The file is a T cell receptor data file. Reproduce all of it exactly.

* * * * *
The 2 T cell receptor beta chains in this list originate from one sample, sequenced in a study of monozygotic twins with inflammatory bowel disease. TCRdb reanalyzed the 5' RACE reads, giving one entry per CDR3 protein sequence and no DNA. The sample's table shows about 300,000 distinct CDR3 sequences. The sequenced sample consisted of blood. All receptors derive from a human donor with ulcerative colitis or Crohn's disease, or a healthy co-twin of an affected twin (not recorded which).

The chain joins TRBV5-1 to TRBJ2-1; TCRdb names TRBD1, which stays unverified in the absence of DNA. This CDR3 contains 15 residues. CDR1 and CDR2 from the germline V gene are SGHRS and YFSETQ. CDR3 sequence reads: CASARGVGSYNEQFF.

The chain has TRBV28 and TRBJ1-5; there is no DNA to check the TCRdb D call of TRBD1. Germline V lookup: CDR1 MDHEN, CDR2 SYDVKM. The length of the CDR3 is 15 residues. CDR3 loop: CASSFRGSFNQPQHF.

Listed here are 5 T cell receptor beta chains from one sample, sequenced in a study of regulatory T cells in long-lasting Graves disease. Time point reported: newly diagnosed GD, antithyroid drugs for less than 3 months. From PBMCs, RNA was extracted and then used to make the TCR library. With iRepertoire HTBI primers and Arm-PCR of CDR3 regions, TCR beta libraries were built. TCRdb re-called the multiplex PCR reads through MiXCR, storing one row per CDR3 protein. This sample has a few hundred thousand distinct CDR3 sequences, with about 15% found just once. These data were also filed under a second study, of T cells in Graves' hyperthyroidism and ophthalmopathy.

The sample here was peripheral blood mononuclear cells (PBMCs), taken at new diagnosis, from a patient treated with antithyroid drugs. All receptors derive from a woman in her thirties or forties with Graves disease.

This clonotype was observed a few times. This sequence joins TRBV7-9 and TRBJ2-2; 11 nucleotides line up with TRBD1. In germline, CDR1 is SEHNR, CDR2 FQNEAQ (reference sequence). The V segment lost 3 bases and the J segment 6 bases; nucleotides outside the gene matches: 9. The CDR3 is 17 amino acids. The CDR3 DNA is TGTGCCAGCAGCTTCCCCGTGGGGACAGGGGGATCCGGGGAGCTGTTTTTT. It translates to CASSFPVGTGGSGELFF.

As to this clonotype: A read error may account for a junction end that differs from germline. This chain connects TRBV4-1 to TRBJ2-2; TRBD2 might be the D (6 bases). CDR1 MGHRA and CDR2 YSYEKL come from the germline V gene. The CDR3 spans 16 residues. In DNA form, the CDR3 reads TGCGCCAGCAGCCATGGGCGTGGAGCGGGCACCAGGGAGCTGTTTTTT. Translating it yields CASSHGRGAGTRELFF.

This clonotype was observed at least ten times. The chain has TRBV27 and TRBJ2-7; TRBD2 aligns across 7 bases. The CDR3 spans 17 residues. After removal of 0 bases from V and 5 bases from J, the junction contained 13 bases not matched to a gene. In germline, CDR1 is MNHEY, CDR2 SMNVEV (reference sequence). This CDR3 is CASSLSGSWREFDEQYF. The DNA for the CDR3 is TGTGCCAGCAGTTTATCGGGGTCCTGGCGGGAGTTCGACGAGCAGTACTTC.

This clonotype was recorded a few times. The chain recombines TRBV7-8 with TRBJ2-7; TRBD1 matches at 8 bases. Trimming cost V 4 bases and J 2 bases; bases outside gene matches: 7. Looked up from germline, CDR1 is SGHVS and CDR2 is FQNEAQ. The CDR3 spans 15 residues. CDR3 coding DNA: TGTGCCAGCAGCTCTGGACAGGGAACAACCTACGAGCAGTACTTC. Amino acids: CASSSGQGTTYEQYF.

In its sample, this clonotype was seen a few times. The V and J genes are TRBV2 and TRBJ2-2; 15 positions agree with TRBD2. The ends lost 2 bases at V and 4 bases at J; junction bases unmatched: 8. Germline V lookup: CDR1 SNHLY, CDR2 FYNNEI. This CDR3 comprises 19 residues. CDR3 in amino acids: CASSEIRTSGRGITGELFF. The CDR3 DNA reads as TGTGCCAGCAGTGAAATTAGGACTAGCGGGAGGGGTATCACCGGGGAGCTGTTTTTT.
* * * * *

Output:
The 2 T cell receptor beta chains in this list originate from one sample, sequenced in a study of monozygotic twins with inflammatory bowel disease. TCRdb reanalyzed the 5' RACE reads, giving one entry per CDR3 protein sequence and no DNA. The sample's table shows about 300,000 distinct CDR3 sequences. The sequenced sample consisted of blood. All receptors derive from a human donor with ulcerative colitis or Crohn's disease, or a healthy co-twin of an affected twin (not recorded which).

The chain joins TRBV5-1 to TRBJ2-1; TCRdb names TRBD1, which stays unverified in the absence of DNA. This CDR3 contains 15 residues. CDR1 and CDR2 from the germline V gene are SGHRS and YFSETQ. CDR3 sequence reads: CASARGVGSYNEQFF.

The chain has TRBV28 and TRBJ1-5; there is no DNA to check the TCRdb D call of TRBD1. Germline V lookup: CDR1 MDHEN, CDR2 SYDVKM. The length of the CDR3 is 15 residues. CDR3 loop: CASSFRGSFNQPQHF.

Listed here are 5 T cell receptor beta chains from one sample, sequenced in a study of regulatory T cells in long-lasting Graves disease. Time point reported: newly diagnosed GD, antithyroid drugs for less than 3 months. From PBMCs, RNA was extracted and then used to make the TCR library. With iRepertoire HTBI primers and Arm-PCR of CDR3 regions, TCR beta libraries were built. TCRdb re-called the multiplex PCR reads through MiXCR, storing one row per CDR3 protein. This sample has a few hundred thousand distinct CDR3 sequences, with about 15% found just once. These data were also filed under a second study, of T cells in Graves' hyperthyroidism and ophthalmopathy.

The sample here was peripheral blood mononuclear cells (PBMCs), taken at new diagnosis, from a patient treated with antithyroid drugs. All receptors derive from a woman in her thirties or forties with Graves disease.

This clonotype was observed a few times. This sequence joins TRBV7-9 and TRBJ2-2; 11 nucleotides line up with TRBD1. In germline, CDR1 is SEHNR, CDR2 FQNEAQ (reference sequence). The V segment lost 3 bases and the J segment 6 bases; nucleotides outside the gene matches: 9. The CDR3 is 17 amino acids. The CDR3 DNA is TGTGCCAGCAGCTTCCCCGTGGGGACAGGGGGATCCGGGGAGCTGTTTTTT. It translates to CASSFPVGTGGSGELFF.

As to this clonotype: A read error may account for a junction end that differs from germline. This chain connects TRBV4-1 to TRBJ2-2; TRBD2 might be the D (6 bases). CDR1 MGHRA and CDR2 YSYEKL come from the germline V gene. The CDR3 spans 16 residues. In DNA form, the CDR3 reads TGCGCCAGCAGCCATGGGCGTGGAGCGGGCACCAGGGAGCTGTTTTTT. Translating it yields CASSHGRGAGTRELFF.

This clonotype was observed at least ten times. The chain has TRBV27 and TRBJ2-7; TRBD2 aligns across 7 bases. The CDR3 spans 17 residues. After removal of 0 bases from V and 5 bases from J, the junction contained 13 bases not matched to a gene. In germline, CDR1 is MNHEY, CDR2 SMNVEV (reference sequence). This CDR3 is CASSLSGSWREFDEQYF. The DNA for the CDR3 is TGTGCCAGCAGTTTATCGGGGTCCTGGCGGGAGTTCGACGAGCAGTACTTC.

This clonotype was recorded a few times. The chain recombines TRBV7-8 with TRBJ2-7; TRBD1 matches at 8 bases. Trimming cost V 4 bases and J 2 bases; bases outside gene matches: 7. Looked up from germline, CDR1 is SGHVS and CDR2 is FQNEAQ. The CDR3 spans 15 residues. CDR3 coding DNA: TGTGCCAGCAGCTCTGGACAGGGAACAACCTACGAGCAGTACTTC. Amino acids: CASSSGQGTTYEQYF.

In its sample, this clonotype was seen a few times. The V and J genes are TRBV2 and TRBJ2-2; 15 positions agree with TRBD2. The ends lost 2 bases at V and 4 bases at J; junction bases unmatched: 8. Germline V lookup: CDR1 SNHLY, CDR2 FYNNEI. This CDR3 comprises 19 residues. CDR3 in amino acids: CASSEIRTSGRGITGELFF. The CDR3 DNA reads as TGTGCCAGCAGTGAAATTAGGACTAGCGGGAGGGGTATCACCGGGGAGCTGTTTTTT.